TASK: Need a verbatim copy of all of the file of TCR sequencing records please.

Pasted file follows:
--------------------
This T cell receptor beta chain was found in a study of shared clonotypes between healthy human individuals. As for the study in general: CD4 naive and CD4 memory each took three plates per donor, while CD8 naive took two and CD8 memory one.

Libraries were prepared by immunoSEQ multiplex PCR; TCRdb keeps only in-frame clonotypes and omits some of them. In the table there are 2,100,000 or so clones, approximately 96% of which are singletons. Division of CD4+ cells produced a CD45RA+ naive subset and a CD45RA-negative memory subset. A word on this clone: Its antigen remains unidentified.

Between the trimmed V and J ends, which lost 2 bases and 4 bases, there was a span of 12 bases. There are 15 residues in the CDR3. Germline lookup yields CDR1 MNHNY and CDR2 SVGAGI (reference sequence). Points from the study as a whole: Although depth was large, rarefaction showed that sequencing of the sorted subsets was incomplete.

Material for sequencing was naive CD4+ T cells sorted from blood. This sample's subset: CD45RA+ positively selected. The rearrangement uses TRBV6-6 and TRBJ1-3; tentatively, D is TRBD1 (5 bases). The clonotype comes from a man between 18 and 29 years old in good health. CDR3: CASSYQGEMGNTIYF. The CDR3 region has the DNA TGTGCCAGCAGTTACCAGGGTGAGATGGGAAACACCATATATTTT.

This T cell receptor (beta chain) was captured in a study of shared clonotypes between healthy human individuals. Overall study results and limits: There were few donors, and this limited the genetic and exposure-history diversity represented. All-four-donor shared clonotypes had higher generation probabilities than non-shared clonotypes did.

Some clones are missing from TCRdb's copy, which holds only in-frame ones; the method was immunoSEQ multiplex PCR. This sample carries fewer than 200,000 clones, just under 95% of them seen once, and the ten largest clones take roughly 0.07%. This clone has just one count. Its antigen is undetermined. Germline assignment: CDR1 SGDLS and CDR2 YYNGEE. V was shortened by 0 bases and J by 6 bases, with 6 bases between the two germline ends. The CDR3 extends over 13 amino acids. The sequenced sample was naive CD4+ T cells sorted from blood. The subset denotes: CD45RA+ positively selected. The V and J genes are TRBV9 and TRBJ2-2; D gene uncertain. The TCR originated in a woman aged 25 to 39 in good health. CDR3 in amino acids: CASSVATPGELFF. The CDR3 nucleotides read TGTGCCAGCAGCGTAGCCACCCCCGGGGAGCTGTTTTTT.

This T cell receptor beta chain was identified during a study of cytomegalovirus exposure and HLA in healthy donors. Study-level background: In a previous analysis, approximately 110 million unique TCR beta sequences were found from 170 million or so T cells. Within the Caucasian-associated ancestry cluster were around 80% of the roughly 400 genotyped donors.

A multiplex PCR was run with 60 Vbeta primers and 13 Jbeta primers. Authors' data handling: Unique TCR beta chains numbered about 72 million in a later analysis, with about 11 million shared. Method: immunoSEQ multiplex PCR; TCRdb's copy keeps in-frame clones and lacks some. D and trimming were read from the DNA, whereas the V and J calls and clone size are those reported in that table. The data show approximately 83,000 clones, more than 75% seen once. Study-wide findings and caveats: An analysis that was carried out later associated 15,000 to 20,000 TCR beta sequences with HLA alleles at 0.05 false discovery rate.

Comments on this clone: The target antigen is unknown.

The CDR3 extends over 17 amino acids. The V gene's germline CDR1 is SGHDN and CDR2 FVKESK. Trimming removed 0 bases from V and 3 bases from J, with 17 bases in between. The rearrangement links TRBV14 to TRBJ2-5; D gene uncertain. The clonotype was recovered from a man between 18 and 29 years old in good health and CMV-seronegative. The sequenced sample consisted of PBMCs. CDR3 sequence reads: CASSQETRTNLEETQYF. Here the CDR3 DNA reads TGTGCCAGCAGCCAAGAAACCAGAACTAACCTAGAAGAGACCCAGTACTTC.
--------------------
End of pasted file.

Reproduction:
This T cell receptor beta chain was found in a study of shared clonotypes between healthy human individuals. As for the study in general: CD4 naive and CD4 memory each took three plates per donor, while CD8 naive took two and CD8 memory one.

Libraries were prepared by immunoSEQ multiplex PCR; TCRdb keeps only in-frame clonotypes and omits some of them. In the table there are 2,100,000 or so clones, approximately 96% of which are singletons. Division of CD4+ cells produced a CD45RA+ naive subset and a CD45RA-negative memory subset. A word on this clone: Its antigen remains unidentified.

Between the trimmed V and J ends, which lost 2 bases and 4 bases, there was a span of 12 bases. There are 15 residues in the CDR3. Germline lookup yields CDR1 MNHNY and CDR2 SVGAGI (reference sequence). Points from the study as a whole: Although depth was large, rarefaction showed that sequencing of the sorted subsets was incomplete.

Material for sequencing was naive CD4+ T cells sorted from blood. This sample's subset: CD45RA+ positively selected. The rearrangement uses TRBV6-6 and TRBJ1-3; tentatively, D is TRBD1 (5 bases). The clonotype comes from a man between 18 and 29 years old in good health. CDR3: CASSYQGEMGNTIYF. The CDR3 region has the DNA TGTGCCAGCAGTTACCAGGGTGAGATGGGAAACACCATATATTTT.

This T cell receptor (beta chain) was captured in a study of shared clonotypes between healthy human individuals. Overall study results and limits: There were few donors, and this limited the genetic and exposure-history diversity represented. All-four-donor shared clonotypes had higher generation probabilities than non-shared clonotypes did.

Some clones are missing from TCRdb's copy, which holds only in-frame ones; the method was immunoSEQ multiplex PCR. This sample carries fewer than 200,000 clones, just under 95% of them seen once, and the ten largest clones take roughly 0.07%. This clone has just one count. Its antigen is undetermined. Germline assignment: CDR1 SGDLS and CDR2 YYNGEE. V was shortened by 0 bases and J by 6 bases, with 6 bases between the two germline ends. The CDR3 extends over 13 amino acids. The sequenced sample was naive CD4+ T cells sorted from blood. The subset denotes: CD45RA+ positively selected. The V and J genes are TRBV9 and TRBJ2-2; D gene uncertain. The TCR originated in a woman aged 25 to 39 in good health. CDR3 in amino acids: CASSVATPGELFF. The CDR3 nucleotides read TGTGCCAGCAGCGTAGCCACCCCCGGGGAGCTGTTTTTT.

This T cell receptor beta chain was identified during a study of cytomegalovirus exposure and HLA in healthy donors. Study-level background: In a previous analysis, approximately 110 million unique TCR beta sequences were found from 170 million or so T cells. Within the Caucasian-associated ancestry cluster were around 80% of the roughly 400 genotyped donors.

A multiplex PCR was run with 60 Vbeta primers and 13 Jbeta primers. Authors' data handling: Unique TCR beta chains numbered about 72 million in a later analysis, with about 11 million shared. Method: immunoSEQ multiplex PCR; TCRdb's copy keeps in-frame clones and lacks some. D and trimming were read from the DNA, whereas the V and J calls and clone size are those reported in that table. The data show approximately 83,000 clones, more than 75% seen once. Study-wide findings and caveats: An analysis that was carried out later associated 15,000 to 20,000 TCR beta sequences with HLA alleles at 0.05 false discovery rate.

Comments on this clone: The target antigen is unknown.

The CDR3 extends over 17 amino acids. The V gene's germline CDR1 is SGHDN and CDR2 FVKESK. Trimming removed 0 bases from V and 3 bases from J, with 17 bases in between. The rearrangement links TRBV14 to TRBJ2-5; D gene uncertain. The clonotype was recovered from a man between 18 and 29 years old in good health and CMV-seronegative. The sequenced sample consisted of PBMCs. CDR3 sequence reads: CASSQETRTNLEETQYF. Here the CDR3 DNA reads TGTGCCAGCAGCCAAGAAACCAGAACTAACCTAGAAGAGACCCAGTACTTC.